Much like in land rugby, different positions require different skills from the players. In general, size and speed is the key. Speed is obvious, but what's up with size? Reaching a certain level you'll need it if you want to be able to tackle opponents or pull the goalie off the basket. Don't forget, the ball itself is heavier than an average medicine ball!
Due to playing breathhold, flawless swimming technique and a nice lung capacity is also important if you'd like to be one of the best.
Furthermore, compared to american football for instance, more endurance is required as there are no brakes during the matches. Also, as teamplay is very important and there is no communication in the water, the players have to be able to make individual decisions which correlate with the team's tactics.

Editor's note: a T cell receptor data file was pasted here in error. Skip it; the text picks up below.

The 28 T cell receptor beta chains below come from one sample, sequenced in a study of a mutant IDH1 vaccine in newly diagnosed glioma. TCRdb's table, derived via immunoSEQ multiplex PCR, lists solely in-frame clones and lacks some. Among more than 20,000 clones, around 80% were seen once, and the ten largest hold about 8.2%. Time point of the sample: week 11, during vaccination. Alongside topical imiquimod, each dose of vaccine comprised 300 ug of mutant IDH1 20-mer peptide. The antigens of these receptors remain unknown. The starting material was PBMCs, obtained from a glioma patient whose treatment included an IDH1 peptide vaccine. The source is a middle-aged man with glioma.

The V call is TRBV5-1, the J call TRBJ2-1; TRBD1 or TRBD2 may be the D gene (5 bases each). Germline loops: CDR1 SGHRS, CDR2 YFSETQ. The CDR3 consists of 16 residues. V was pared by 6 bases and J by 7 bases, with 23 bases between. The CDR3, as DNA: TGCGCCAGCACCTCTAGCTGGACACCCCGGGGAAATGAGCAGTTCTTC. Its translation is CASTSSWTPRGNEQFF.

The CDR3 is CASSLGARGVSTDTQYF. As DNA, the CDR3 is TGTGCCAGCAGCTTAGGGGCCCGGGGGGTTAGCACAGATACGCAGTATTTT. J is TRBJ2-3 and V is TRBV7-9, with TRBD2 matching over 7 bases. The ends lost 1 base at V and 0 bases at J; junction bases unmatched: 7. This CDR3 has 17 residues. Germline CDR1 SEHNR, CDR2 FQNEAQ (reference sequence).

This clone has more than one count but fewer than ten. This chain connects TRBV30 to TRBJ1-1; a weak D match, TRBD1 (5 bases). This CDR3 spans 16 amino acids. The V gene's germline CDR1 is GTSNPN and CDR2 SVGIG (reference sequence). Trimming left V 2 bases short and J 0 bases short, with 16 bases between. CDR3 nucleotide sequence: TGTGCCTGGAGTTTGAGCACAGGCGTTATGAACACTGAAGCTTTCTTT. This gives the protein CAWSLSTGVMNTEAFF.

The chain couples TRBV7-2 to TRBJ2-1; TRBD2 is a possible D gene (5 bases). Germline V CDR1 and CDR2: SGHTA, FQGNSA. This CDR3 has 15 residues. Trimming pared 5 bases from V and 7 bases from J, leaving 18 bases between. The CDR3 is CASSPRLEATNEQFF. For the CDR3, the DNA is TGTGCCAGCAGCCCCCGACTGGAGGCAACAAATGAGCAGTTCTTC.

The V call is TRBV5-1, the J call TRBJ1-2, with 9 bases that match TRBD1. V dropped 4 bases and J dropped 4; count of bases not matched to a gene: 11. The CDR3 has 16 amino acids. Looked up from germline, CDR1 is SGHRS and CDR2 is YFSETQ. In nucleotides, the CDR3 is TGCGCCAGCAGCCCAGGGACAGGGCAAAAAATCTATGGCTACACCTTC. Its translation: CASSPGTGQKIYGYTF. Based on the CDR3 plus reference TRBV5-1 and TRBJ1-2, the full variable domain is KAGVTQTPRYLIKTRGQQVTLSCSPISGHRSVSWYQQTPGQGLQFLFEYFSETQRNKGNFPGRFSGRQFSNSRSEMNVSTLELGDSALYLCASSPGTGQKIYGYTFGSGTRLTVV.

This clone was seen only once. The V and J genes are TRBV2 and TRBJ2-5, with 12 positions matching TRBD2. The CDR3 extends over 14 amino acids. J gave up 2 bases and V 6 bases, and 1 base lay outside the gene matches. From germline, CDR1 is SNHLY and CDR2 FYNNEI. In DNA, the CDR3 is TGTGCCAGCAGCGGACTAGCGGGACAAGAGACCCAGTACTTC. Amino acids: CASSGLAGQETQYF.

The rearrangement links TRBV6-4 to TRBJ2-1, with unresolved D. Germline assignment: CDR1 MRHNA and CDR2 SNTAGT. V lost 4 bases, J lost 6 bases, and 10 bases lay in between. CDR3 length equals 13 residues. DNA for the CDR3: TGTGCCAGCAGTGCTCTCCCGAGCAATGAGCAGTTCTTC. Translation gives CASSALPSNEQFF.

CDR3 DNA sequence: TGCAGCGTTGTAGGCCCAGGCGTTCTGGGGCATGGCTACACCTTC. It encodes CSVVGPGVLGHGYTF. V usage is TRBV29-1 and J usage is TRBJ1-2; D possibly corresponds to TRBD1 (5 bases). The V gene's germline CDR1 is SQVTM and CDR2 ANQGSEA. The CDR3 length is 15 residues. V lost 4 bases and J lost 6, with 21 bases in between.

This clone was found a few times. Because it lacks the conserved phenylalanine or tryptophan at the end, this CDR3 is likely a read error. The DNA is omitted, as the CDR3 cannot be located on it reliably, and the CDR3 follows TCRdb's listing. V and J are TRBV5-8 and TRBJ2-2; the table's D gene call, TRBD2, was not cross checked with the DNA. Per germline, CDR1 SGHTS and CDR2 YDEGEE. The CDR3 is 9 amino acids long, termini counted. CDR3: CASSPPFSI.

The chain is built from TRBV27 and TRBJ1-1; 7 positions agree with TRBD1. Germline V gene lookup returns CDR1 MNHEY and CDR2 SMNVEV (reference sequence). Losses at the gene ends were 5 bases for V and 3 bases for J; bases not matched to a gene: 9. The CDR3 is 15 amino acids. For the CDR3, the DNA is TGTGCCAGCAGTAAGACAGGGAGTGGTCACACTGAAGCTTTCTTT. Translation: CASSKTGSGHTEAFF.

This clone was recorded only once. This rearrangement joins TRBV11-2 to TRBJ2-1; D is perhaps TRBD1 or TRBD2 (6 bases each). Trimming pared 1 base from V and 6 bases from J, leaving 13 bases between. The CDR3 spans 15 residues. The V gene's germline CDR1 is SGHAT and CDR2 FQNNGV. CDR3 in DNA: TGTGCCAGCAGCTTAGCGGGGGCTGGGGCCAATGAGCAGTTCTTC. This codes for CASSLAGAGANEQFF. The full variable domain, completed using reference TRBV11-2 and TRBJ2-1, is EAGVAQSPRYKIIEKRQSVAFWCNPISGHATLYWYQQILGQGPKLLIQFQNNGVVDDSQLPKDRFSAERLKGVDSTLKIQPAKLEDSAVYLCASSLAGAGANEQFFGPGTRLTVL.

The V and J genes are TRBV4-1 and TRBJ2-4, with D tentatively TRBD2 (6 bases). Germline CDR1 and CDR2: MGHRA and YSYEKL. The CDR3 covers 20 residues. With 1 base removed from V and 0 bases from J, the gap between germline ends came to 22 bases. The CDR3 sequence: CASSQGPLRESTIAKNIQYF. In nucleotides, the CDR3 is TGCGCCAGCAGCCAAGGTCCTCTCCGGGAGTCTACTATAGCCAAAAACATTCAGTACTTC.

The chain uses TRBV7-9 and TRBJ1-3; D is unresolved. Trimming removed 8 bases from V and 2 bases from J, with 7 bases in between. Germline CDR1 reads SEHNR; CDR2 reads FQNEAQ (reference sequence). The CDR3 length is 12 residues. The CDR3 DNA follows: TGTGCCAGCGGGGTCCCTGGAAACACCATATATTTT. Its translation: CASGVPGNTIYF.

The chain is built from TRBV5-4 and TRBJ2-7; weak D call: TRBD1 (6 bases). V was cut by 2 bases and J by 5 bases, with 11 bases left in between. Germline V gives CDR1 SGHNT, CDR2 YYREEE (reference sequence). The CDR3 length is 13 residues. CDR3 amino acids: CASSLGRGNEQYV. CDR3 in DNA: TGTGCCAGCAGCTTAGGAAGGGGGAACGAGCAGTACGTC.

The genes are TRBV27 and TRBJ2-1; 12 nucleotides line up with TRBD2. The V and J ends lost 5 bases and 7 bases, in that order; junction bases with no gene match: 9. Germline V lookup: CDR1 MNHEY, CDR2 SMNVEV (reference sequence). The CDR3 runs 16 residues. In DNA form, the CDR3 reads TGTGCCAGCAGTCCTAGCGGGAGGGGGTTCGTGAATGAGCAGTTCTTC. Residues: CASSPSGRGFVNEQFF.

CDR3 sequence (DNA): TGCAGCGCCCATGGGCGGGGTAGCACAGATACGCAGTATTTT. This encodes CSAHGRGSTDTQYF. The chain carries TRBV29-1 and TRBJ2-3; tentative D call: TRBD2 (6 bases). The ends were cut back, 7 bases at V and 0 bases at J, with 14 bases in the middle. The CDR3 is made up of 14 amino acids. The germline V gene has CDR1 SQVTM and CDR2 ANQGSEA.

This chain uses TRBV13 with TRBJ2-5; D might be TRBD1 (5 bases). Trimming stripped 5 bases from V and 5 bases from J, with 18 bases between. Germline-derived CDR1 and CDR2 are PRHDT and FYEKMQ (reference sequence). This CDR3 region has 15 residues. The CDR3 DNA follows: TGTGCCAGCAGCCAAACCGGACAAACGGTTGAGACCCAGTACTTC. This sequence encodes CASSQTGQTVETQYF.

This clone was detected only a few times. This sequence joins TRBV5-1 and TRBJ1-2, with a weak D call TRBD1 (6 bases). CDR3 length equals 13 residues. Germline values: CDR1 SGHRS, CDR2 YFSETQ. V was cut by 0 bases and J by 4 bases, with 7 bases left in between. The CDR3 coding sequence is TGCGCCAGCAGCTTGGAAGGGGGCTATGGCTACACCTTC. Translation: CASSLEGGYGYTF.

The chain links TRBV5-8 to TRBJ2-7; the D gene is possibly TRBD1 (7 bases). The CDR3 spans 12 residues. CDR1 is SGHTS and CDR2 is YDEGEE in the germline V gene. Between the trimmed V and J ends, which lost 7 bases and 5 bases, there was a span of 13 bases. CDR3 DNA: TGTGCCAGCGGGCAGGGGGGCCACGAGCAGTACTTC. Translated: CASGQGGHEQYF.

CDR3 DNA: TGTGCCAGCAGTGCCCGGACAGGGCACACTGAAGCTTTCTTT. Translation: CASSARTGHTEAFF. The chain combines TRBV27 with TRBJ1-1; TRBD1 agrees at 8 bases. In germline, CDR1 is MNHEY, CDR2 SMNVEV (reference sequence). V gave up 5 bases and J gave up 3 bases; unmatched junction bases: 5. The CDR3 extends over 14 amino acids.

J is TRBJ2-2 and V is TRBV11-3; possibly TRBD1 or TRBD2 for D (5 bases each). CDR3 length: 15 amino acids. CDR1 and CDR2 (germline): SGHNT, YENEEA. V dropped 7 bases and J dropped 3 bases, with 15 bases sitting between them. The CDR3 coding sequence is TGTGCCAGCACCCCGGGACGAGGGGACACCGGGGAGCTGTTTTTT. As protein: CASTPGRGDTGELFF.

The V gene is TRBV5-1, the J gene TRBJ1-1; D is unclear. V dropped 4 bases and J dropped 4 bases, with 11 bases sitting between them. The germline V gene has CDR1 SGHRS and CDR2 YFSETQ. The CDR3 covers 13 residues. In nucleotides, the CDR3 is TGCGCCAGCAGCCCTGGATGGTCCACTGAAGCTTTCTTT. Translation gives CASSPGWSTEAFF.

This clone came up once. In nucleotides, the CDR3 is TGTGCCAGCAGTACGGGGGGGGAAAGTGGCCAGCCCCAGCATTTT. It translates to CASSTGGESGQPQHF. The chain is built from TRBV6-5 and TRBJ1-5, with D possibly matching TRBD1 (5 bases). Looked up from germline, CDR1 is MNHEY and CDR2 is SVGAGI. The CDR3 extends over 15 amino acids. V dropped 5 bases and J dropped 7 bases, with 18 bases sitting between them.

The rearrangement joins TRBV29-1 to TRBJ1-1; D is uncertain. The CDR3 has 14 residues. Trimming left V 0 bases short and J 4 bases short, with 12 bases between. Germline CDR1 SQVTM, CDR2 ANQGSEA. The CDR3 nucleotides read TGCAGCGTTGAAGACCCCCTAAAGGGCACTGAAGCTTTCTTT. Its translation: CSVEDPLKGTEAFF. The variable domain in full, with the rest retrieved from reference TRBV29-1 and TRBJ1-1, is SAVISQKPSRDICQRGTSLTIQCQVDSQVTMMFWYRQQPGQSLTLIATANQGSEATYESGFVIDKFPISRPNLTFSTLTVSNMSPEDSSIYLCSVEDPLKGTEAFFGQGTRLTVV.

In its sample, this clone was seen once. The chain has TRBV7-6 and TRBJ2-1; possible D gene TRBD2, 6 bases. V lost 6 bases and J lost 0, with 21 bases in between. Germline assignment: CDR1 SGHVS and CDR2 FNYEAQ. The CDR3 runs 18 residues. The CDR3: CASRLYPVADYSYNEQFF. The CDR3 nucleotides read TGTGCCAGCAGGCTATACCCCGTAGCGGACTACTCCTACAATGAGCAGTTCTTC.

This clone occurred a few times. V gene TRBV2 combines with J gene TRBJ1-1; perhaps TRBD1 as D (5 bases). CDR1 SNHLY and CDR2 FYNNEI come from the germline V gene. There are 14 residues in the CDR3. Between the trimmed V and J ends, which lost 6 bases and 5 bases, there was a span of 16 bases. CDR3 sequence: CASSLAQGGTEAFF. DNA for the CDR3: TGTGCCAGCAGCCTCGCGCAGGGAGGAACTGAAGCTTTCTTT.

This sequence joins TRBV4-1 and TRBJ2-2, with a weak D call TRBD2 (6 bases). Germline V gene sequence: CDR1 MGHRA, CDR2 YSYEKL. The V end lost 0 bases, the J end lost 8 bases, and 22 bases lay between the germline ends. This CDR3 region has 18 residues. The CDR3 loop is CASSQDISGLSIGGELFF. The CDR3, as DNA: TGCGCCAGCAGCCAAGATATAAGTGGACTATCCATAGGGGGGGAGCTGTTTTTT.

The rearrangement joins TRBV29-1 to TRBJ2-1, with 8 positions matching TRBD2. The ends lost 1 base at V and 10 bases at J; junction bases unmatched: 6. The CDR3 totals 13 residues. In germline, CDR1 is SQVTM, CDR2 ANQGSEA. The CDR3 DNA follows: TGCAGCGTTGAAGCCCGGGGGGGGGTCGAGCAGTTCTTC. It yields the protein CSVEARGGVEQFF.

So how do the best underwater rugby players look compared to average humans? Much like football or rugby players, just a bit healthier and water-ready.
This a picture of a Colombian team called Koral. Colombians tend to play a faster, more agile style.
This is a picture of Molde from Norway. One of the best teams nowdays, and their defender, Iver Bjornerem was voted best player of the year in 2014. 186 cm tall and weighs 125 kg.
But don't worry if you are not one of the ideal types. The great thing about UWR is that the chances of injuries are low so you might as well practice with the bests as long as you don't mind loosing. Also, a well organised team with disciplined teamplay will always outmatch a group of strong individuals who can't cooperate.